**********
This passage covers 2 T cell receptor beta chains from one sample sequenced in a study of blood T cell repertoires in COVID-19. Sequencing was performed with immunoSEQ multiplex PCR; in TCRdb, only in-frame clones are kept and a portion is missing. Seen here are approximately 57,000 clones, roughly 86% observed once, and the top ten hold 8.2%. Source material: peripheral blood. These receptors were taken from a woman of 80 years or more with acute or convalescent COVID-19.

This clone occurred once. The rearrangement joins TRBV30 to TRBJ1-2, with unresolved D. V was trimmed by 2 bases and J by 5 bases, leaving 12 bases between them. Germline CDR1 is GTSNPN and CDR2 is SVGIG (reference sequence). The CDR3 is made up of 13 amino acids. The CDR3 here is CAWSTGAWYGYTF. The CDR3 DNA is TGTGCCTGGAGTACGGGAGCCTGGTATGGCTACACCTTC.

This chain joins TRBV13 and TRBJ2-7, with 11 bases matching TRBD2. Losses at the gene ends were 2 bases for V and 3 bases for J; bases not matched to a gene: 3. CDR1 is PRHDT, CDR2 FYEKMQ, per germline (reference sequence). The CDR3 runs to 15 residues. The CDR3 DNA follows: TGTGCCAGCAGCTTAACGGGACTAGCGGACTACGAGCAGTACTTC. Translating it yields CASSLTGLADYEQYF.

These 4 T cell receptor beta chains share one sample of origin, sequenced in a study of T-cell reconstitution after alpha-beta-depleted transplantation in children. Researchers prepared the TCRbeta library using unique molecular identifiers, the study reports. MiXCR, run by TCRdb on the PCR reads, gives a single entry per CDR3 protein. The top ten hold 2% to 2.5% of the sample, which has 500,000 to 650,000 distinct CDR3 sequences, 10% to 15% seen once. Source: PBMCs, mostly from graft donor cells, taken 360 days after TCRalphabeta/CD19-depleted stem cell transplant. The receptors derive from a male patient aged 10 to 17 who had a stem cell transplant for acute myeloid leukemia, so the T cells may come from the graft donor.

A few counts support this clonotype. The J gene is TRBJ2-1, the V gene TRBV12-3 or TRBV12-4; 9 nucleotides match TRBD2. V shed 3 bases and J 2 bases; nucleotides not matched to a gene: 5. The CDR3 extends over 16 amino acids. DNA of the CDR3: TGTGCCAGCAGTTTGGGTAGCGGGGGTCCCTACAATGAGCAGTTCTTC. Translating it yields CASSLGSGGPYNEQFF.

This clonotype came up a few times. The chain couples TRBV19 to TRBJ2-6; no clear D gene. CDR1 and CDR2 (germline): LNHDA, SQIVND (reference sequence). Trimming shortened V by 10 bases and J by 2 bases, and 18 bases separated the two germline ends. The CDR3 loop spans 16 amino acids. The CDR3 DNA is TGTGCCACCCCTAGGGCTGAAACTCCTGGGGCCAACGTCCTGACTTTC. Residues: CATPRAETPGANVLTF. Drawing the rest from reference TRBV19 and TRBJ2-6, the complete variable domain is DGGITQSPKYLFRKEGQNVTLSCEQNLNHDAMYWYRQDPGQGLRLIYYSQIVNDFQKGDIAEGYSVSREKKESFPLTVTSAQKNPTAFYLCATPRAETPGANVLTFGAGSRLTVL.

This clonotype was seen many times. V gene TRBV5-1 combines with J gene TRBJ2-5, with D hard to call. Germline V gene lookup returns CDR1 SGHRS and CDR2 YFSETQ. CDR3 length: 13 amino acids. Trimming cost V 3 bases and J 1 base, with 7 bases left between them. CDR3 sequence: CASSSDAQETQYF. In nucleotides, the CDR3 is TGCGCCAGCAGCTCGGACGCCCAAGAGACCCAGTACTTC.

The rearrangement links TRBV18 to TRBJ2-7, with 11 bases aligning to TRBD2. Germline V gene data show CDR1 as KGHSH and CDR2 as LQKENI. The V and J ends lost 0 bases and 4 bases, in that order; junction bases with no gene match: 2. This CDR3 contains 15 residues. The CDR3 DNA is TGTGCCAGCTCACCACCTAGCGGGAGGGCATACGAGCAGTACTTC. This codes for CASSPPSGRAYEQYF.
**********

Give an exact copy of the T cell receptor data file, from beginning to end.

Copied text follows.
This passage covers 2 T cell receptor beta chains from one sample sequenced in a study of blood T cell repertoires in COVID-19. Sequencing was performed with immunoSEQ multiplex PCR; in TCRdb, only in-frame clones are kept and a portion is missing. Seen here are approximately 57,000 clones, roughly 86% observed once, and the top ten hold 8.2%. Source material: peripheral blood. These receptors were taken from a woman of 80 years or more with acute or convalescent COVID-19.

This clone occurred once. The rearrangement joins TRBV30 to TRBJ1-2, with unresolved D. V was trimmed by 2 bases and J by 5 bases, leaving 12 bases between them. Germline CDR1 is GTSNPN and CDR2 is SVGIG (reference sequence). The CDR3 is made up of 13 amino acids. The CDR3 here is CAWSTGAWYGYTF. The CDR3 DNA is TGTGCCTGGAGTACGGGAGCCTGGTATGGCTACACCTTC.

This chain joins TRBV13 and TRBJ2-7, with 11 bases matching TRBD2. Losses at the gene ends were 2 bases for V and 3 bases for J; bases not matched to a gene: 3. CDR1 is PRHDT, CDR2 FYEKMQ, per germline (reference sequence). The CDR3 runs to 15 residues. The CDR3 DNA follows: TGTGCCAGCAGCTTAACGGGACTAGCGGACTACGAGCAGTACTTC. Translating it yields CASSLTGLADYEQYF.

These 4 T cell receptor beta chains share one sample of origin, sequenced in a study of T-cell reconstitution after alpha-beta-depleted transplantation in children. Researchers prepared the TCRbeta library using unique molecular identifiers, the study reports. MiXCR, run by TCRdb on the PCR reads, gives a single entry per CDR3 protein. The top ten hold 2% to 2.5% of the sample, which has 500,000 to 650,000 distinct CDR3 sequences, 10% to 15% seen once. Source: PBMCs, mostly from graft donor cells, taken 360 days after TCRalphabeta/CD19-depleted stem cell transplant. The receptors derive from a male patient aged 10 to 17 who had a stem cell transplant for acute myeloid leukemia, so the T cells may come from the graft donor.

A few counts support this clonotype. The J gene is TRBJ2-1, the V gene TRBV12-3 or TRBV12-4; 9 nucleotides match TRBD2. V shed 3 bases and J 2 bases; nucleotides not matched to a gene: 5. The CDR3 extends over 16 amino acids. DNA of the CDR3: TGTGCCAGCAGTTTGGGTAGCGGGGGTCCCTACAATGAGCAGTTCTTC. Translating it yields CASSLGSGGPYNEQFF.

This clonotype came up a few times. The chain couples TRBV19 to TRBJ2-6; no clear D gene. CDR1 and CDR2 (germline): LNHDA, SQIVND (reference sequence). Trimming shortened V by 10 bases and J by 2 bases, and 18 bases separated the two germline ends. The CDR3 loop spans 16 amino acids. The CDR3 DNA is TGTGCCACCCCTAGGGCTGAAACTCCTGGGGCCAACGTCCTGACTTTC. Residues: CATPRAETPGANVLTF. Drawing the rest from reference TRBV19 and TRBJ2-6, the complete variable domain is DGGITQSPKYLFRKEGQNVTLSCEQNLNHDAMYWYRQDPGQGLRLIYYSQIVNDFQKGDIAEGYSVSREKKESFPLTVTSAQKNPTAFYLCATPRAETPGANVLTFGAGSRLTVL.

This clonotype was seen many times. V gene TRBV5-1 combines with J gene TRBJ2-5, with D hard to call. Germline V gene lookup returns CDR1 SGHRS and CDR2 YFSETQ. CDR3 length: 13 amino acids. Trimming cost V 3 bases and J 1 base, with 7 bases left between them. CDR3 sequence: CASSSDAQETQYF. In nucleotides, the CDR3 is TGCGCCAGCAGCTCGGACGCCCAAGAGACCCAGTACTTC.

The rearrangement links TRBV18 to TRBJ2-7, with 11 bases aligning to TRBD2. Germline V gene data show CDR1 as KGHSH and CDR2 as LQKENI. The V and J ends lost 0 bases and 4 bases, in that order; junction bases with no gene match: 2. This CDR3 contains 15 residues. The CDR3 DNA is TGTGCCAGCTCACCACCTAGCGGGAGGGCATACGAGCAGTACTTC. This codes for CASSPPSGRAYEQYF.